Monday, August 12, 2013


If you get a little blushy or nervous about words like uterus, ovary and infertility then allow me to jedi mind trick you. This is not the blog you are looking for.  Because it is about to get real up in here, time to write down our story.

In 2002, Josh and I were married and we waited exactly six months before trying to having children.  December* of 2002 was the first of many many months to come where no seed found fertile ground. About 5 months into trying I had debilitating abdominal pains and got the diagnosis and label of PCOS (polycystic ovarian syndrome).  My ovaries thought it would be fun to grow multiple cysts and then to let those suckers burst like pinatas of pain.  Brutal. The doctor that diagnosed me also advised that pregnancy would probably not happen.

This is where we decided to introduce humor. My ovaries earned the nickname Ovak-Hai.  Like their relatives the Uruk-hais, the most evil and devious Orc's from Lord of the Rings, my Ovak-Hai decided to attack at the most random times.

Now I can list all the medicines that we took, dates and types of procedures, let's just say years and years of treatments were happily taken in the hopes that we could have a baby.  But fundamentally what it boiled down to was that technology didn't have what I needed to procreate without spending astronomical amounts of money.  Large enough amounts of cash that Josh and I figured out treatments that "may possibly" lead to pregnancy equaled the cost of an adoption.  This is where we decided to stop.  For us it wasn't worth the 30% chance of pregnancy when we could put the money away and be placed with a beautiful baby at a much higher rate of success.  It might take years but at this point years seemed like nothing.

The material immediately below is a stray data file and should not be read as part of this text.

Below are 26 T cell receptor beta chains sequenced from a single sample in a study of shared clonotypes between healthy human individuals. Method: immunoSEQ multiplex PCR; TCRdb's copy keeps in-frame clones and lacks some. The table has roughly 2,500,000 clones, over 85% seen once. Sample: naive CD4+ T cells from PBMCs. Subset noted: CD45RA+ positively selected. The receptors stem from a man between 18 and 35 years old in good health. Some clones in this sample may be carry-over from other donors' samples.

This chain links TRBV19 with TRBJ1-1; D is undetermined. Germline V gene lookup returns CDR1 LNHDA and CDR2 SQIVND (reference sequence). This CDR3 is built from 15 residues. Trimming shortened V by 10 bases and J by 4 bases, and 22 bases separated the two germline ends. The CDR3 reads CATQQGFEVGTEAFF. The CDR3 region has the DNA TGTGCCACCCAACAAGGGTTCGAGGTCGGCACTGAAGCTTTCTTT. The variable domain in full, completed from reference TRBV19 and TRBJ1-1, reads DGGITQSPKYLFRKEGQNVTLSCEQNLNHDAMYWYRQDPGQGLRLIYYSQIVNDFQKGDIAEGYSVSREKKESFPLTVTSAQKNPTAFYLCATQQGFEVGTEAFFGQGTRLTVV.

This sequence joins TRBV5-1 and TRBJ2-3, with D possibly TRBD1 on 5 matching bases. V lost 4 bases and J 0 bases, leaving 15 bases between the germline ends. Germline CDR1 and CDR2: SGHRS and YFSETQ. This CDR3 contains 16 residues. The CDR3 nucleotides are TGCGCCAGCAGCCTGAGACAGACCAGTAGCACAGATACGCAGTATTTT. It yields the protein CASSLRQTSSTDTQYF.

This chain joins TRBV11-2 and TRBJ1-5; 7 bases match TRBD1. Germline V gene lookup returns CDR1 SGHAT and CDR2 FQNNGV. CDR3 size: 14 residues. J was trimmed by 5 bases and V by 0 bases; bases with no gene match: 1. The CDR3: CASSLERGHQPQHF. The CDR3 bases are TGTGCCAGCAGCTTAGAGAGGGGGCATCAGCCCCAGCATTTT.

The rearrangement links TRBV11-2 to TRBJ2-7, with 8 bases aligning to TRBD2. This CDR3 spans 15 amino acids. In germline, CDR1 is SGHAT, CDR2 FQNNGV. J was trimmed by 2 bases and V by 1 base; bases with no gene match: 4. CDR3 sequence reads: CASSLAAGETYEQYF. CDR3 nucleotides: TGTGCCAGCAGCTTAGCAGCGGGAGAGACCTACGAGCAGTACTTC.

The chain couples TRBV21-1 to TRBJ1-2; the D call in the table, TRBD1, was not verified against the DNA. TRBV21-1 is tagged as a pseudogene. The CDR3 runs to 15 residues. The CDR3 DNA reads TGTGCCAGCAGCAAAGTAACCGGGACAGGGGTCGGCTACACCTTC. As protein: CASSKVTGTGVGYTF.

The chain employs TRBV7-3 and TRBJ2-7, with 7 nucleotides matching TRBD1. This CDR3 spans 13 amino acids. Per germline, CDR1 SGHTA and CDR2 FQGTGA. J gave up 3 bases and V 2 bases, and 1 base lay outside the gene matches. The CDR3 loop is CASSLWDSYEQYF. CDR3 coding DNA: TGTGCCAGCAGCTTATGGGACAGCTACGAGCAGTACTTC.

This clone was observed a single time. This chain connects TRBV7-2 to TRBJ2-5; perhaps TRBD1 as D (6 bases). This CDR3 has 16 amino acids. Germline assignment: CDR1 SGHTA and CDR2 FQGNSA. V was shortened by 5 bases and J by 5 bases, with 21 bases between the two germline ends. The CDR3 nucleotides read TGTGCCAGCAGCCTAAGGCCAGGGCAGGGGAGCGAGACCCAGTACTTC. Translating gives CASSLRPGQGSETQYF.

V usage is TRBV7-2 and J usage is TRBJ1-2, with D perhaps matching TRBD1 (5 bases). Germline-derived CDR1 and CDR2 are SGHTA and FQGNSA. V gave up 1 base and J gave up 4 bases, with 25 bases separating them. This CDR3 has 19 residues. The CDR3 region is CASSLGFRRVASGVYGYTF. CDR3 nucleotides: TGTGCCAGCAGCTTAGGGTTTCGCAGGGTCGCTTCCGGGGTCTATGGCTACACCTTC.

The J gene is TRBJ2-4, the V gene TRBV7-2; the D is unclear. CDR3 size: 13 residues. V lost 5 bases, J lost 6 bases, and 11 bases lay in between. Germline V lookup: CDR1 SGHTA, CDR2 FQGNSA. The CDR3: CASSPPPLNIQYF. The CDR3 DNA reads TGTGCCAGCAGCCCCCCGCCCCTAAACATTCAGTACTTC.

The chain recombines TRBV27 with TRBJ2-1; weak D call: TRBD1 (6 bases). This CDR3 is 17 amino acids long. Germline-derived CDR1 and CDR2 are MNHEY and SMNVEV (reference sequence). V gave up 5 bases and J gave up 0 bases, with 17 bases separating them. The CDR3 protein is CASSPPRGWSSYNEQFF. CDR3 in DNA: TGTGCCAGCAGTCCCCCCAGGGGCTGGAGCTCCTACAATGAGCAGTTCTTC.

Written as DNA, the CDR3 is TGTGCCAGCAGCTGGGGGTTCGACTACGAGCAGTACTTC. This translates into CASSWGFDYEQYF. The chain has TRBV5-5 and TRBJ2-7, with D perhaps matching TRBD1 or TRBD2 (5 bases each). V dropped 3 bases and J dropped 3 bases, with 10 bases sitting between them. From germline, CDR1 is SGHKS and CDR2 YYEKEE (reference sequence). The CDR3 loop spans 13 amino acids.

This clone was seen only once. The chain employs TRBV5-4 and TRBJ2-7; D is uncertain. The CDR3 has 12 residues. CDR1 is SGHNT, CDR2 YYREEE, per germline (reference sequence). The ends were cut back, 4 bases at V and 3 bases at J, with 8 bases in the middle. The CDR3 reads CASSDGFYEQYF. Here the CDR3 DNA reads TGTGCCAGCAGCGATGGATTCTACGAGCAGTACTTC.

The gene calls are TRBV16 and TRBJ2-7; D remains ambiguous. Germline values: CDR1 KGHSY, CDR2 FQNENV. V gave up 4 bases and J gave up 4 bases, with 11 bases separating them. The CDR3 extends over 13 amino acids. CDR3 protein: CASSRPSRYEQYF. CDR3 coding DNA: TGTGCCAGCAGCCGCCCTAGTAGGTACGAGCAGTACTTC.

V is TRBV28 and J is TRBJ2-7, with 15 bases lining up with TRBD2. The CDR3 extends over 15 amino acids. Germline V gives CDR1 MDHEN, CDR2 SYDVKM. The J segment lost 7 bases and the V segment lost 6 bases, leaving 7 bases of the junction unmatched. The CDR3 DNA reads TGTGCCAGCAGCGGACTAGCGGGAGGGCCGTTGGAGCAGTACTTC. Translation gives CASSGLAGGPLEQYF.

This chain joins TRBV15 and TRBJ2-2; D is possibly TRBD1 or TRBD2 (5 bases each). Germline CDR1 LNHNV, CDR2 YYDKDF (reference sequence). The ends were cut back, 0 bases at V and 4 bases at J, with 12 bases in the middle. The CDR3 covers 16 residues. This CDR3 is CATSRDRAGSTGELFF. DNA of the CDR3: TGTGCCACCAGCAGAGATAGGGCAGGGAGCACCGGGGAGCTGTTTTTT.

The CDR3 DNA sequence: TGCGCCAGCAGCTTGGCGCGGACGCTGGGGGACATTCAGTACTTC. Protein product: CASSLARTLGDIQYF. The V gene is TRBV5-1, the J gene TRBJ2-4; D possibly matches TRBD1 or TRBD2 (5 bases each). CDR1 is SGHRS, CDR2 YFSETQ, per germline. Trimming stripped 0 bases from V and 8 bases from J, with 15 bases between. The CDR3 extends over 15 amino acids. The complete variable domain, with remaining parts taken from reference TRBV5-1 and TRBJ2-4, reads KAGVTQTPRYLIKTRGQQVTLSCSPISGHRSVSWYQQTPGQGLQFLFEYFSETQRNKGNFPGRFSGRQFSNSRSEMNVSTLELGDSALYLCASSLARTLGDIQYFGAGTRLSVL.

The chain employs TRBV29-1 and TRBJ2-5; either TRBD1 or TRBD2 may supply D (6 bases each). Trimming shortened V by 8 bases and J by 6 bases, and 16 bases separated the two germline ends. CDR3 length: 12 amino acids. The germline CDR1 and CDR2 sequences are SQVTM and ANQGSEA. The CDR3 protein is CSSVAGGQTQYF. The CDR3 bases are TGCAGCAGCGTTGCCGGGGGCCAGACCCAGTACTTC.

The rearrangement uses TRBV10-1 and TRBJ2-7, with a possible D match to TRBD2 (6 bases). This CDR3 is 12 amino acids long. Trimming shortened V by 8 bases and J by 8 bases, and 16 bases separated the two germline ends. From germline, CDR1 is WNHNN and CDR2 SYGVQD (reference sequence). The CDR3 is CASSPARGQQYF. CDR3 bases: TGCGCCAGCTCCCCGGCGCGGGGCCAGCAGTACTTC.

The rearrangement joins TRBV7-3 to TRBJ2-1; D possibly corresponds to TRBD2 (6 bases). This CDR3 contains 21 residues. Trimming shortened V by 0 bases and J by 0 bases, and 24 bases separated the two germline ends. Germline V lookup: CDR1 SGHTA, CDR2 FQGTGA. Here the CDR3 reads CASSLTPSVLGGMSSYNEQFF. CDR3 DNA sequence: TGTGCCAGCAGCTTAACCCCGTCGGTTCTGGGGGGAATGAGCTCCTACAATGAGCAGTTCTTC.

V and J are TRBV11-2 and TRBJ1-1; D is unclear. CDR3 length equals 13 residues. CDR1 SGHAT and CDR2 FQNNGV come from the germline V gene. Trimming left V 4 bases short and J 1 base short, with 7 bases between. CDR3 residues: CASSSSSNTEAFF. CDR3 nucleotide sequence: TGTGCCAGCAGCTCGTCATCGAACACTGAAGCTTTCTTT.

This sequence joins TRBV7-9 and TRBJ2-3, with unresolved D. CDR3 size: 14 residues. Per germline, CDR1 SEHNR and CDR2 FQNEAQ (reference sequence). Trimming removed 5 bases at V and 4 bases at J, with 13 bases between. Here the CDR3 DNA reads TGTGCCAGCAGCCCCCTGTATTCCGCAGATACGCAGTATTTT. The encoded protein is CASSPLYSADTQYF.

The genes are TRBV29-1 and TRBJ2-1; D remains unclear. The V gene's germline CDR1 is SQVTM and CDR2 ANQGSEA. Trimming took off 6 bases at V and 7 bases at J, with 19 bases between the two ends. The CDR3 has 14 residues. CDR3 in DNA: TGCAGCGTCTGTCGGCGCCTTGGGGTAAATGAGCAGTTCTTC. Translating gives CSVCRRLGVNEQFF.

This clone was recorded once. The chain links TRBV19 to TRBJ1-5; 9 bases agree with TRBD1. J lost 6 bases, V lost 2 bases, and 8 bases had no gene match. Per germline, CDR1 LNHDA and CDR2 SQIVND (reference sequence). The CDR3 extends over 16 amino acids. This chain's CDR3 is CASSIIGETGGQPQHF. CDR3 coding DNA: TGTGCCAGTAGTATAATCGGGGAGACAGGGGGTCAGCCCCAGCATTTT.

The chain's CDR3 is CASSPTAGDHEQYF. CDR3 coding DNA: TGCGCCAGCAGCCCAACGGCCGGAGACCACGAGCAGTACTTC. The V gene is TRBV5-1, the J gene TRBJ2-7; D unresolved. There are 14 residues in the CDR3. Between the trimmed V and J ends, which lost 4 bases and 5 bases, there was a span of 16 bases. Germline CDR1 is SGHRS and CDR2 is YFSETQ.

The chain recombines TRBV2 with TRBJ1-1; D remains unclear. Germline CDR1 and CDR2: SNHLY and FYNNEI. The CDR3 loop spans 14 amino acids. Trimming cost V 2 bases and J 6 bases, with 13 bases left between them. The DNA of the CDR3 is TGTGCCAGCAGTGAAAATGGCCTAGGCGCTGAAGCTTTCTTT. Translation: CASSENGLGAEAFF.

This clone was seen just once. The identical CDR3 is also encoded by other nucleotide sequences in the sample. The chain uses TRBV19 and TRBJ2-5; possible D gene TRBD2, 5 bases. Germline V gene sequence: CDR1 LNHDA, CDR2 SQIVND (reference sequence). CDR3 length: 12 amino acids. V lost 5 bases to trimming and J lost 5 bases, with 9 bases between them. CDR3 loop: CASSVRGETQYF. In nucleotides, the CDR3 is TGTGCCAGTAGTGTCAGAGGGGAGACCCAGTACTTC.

December 2010 my father, an obgyn and infertility specialist, decided it was time to have the talk.  He quizzed me about what we had tried and when we had last participated in treatments**.  Then to my surprise (which in hindsight is silly) he told me about all the advancements since our last try. And so we decided to go for it again.

This time through some heavy handed spiritual inspiration, no really the Spirit practically hit me in the face, we landed with the right doctor. At my first appointment I explained our long history and that the last doctor we saw said I could not conceive. In return he told me, "Ellen, you'll be pregnant by September or October."  And I'll be honest, I laughed at him.  But I'll be damned, he was right.

In August we were placed with the most amazing baby boy for adoption.  He had an extended hospital stay so we never finalized our adoption until September 1. And people, for the first time in my life I ovulated that month.  So Josh and I had the talk, stop treatments and raise our boy or just keep going.  We chose to keep taking treatments because I think neither of us actually believed we'd get pregnant.  But we did, the second ovulation of my life and with a three month old child in our home***.